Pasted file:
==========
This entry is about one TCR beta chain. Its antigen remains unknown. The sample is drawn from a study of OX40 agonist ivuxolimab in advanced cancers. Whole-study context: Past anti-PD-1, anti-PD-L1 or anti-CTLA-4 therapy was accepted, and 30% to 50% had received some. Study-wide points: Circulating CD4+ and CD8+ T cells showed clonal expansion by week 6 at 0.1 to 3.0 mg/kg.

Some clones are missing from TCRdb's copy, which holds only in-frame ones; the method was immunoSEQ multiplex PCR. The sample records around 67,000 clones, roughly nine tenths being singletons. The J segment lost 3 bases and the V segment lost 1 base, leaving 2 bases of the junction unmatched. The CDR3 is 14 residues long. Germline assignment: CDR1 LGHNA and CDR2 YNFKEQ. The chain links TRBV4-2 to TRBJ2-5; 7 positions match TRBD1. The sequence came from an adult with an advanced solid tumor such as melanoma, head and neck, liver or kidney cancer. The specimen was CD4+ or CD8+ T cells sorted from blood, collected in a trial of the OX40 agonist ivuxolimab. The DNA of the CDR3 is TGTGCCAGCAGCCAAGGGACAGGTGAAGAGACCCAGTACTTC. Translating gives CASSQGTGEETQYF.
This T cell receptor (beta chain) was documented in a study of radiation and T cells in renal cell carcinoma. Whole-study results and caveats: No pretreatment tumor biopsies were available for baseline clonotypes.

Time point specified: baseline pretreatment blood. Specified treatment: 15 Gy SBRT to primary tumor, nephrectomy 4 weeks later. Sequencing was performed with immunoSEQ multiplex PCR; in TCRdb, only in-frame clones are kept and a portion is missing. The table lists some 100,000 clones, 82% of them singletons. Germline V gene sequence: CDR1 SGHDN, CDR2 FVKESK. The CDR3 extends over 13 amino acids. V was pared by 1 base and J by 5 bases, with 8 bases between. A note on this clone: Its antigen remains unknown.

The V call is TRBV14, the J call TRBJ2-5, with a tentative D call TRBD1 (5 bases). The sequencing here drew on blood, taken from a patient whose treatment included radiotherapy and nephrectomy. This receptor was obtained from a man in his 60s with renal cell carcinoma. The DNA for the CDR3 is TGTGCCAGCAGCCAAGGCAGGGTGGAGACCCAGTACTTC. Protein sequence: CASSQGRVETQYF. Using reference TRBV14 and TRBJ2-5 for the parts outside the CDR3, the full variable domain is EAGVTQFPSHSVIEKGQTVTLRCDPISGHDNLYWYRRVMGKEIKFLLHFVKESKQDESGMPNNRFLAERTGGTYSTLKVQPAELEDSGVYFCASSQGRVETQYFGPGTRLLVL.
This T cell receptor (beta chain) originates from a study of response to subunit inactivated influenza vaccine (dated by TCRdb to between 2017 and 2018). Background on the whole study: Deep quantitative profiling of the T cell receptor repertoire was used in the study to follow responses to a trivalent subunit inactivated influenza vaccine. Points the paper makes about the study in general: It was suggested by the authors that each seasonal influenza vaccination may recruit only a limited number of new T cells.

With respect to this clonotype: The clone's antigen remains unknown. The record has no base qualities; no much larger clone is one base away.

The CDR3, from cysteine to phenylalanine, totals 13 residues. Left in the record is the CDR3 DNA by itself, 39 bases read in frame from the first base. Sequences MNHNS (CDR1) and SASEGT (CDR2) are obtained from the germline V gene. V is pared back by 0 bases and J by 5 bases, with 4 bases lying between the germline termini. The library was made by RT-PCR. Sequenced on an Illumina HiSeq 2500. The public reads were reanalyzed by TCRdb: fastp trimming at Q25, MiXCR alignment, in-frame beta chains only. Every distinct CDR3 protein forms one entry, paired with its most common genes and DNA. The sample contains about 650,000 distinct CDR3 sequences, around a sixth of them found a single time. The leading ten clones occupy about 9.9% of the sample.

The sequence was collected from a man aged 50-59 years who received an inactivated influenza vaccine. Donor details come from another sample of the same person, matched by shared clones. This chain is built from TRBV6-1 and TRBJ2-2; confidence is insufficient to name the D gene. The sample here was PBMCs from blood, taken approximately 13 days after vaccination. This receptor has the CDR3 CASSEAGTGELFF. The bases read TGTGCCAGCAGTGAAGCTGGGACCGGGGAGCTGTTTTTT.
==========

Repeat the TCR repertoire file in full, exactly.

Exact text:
This entry is about one TCR beta chain. Its antigen remains unknown. The sample is drawn from a study of OX40 agonist ivuxolimab in advanced cancers. Whole-study context: Past anti-PD-1, anti-PD-L1 or anti-CTLA-4 therapy was accepted, and 30% to 50% had received some. Study-wide points: Circulating CD4+ and CD8+ T cells showed clonal expansion by week 6 at 0.1 to 3.0 mg/kg.

Some clones are missing from TCRdb's copy, which holds only in-frame ones; the method was immunoSEQ multiplex PCR. The sample records around 67,000 clones, roughly nine tenths being singletons. The J segment lost 3 bases and the V segment lost 1 base, leaving 2 bases of the junction unmatched. The CDR3 is 14 residues long. Germline assignment: CDR1 LGHNA and CDR2 YNFKEQ. The chain links TRBV4-2 to TRBJ2-5; 7 positions match TRBD1. The sequence came from an adult with an advanced solid tumor such as melanoma, head and neck, liver or kidney cancer. The specimen was CD4+ or CD8+ T cells sorted from blood, collected in a trial of the OX40 agonist ivuxolimab. The DNA of the CDR3 is TGTGCCAGCAGCCAAGGGACAGGTGAAGAGACCCAGTACTTC. Translating gives CASSQGTGEETQYF.
This T cell receptor (beta chain) was documented in a study of radiation and T cells in renal cell carcinoma. Whole-study results and caveats: No pretreatment tumor biopsies were available for baseline clonotypes.

Time point specified: baseline pretreatment blood. Specified treatment: 15 Gy SBRT to primary tumor, nephrectomy 4 weeks later. Sequencing was performed with immunoSEQ multiplex PCR; in TCRdb, only in-frame clones are kept and a portion is missing. The table lists some 100,000 clones, 82% of them singletons. Germline V gene sequence: CDR1 SGHDN, CDR2 FVKESK. The CDR3 extends over 13 amino acids. V was pared by 1 base and J by 5 bases, with 8 bases between. A note on this clone: Its antigen remains unknown.

The V call is TRBV14, the J call TRBJ2-5, with a tentative D call TRBD1 (5 bases). The sequencing here drew on blood, taken from a patient whose treatment included radiotherapy and nephrectomy. This receptor was obtained from a man in his 60s with renal cell carcinoma. The DNA for the CDR3 is TGTGCCAGCAGCCAAGGCAGGGTGGAGACCCAGTACTTC. Protein sequence: CASSQGRVETQYF. Using reference TRBV14 and TRBJ2-5 for the parts outside the CDR3, the full variable domain is EAGVTQFPSHSVIEKGQTVTLRCDPISGHDNLYWYRRVMGKEIKFLLHFVKESKQDESGMPNNRFLAERTGGTYSTLKVQPAELEDSGVYFCASSQGRVETQYFGPGTRLLVL.
This T cell receptor (beta chain) originates from a study of response to subunit inactivated influenza vaccine (dated by TCRdb to between 2017 and 2018). Background on the whole study: Deep quantitative profiling of the T cell receptor repertoire was used in the study to follow responses to a trivalent subunit inactivated influenza vaccine. Points the paper makes about the study in general: It was suggested by the authors that each seasonal influenza vaccination may recruit only a limited number of new T cells.

With respect to this clonotype: The clone's antigen remains unknown. The record has no base qualities; no much larger clone is one base away.

The CDR3, from cysteine to phenylalanine, totals 13 residues. Left in the record is the CDR3 DNA by itself, 39 bases read in frame from the first base. Sequences MNHNS (CDR1) and SASEGT (CDR2) are obtained from the germline V gene. V is pared back by 0 bases and J by 5 bases, with 4 bases lying between the germline termini. The library was made by RT-PCR. Sequenced on an Illumina HiSeq 2500. The public reads were reanalyzed by TCRdb: fastp trimming at Q25, MiXCR alignment, in-frame beta chains only. Every distinct CDR3 protein forms one entry, paired with its most common genes and DNA. The sample contains about 650,000 distinct CDR3 sequences, around a sixth of them found a single time. The leading ten clones occupy about 9.9% of the sample.

The sequence was collected from a man aged 50-59 years who received an inactivated influenza vaccine. Donor details come from another sample of the same person, matched by shared clones. This chain is built from TRBV6-1 and TRBJ2-2; confidence is insufficient to name the D gene. The sample here was PBMCs from blood, taken approximately 13 days after vaccination. This receptor has the CDR3 CASSEAGTGELFF. The bases read TGTGCCAGCAGTGAAGCTGGGACCGGGGAGCTGTTTTTT.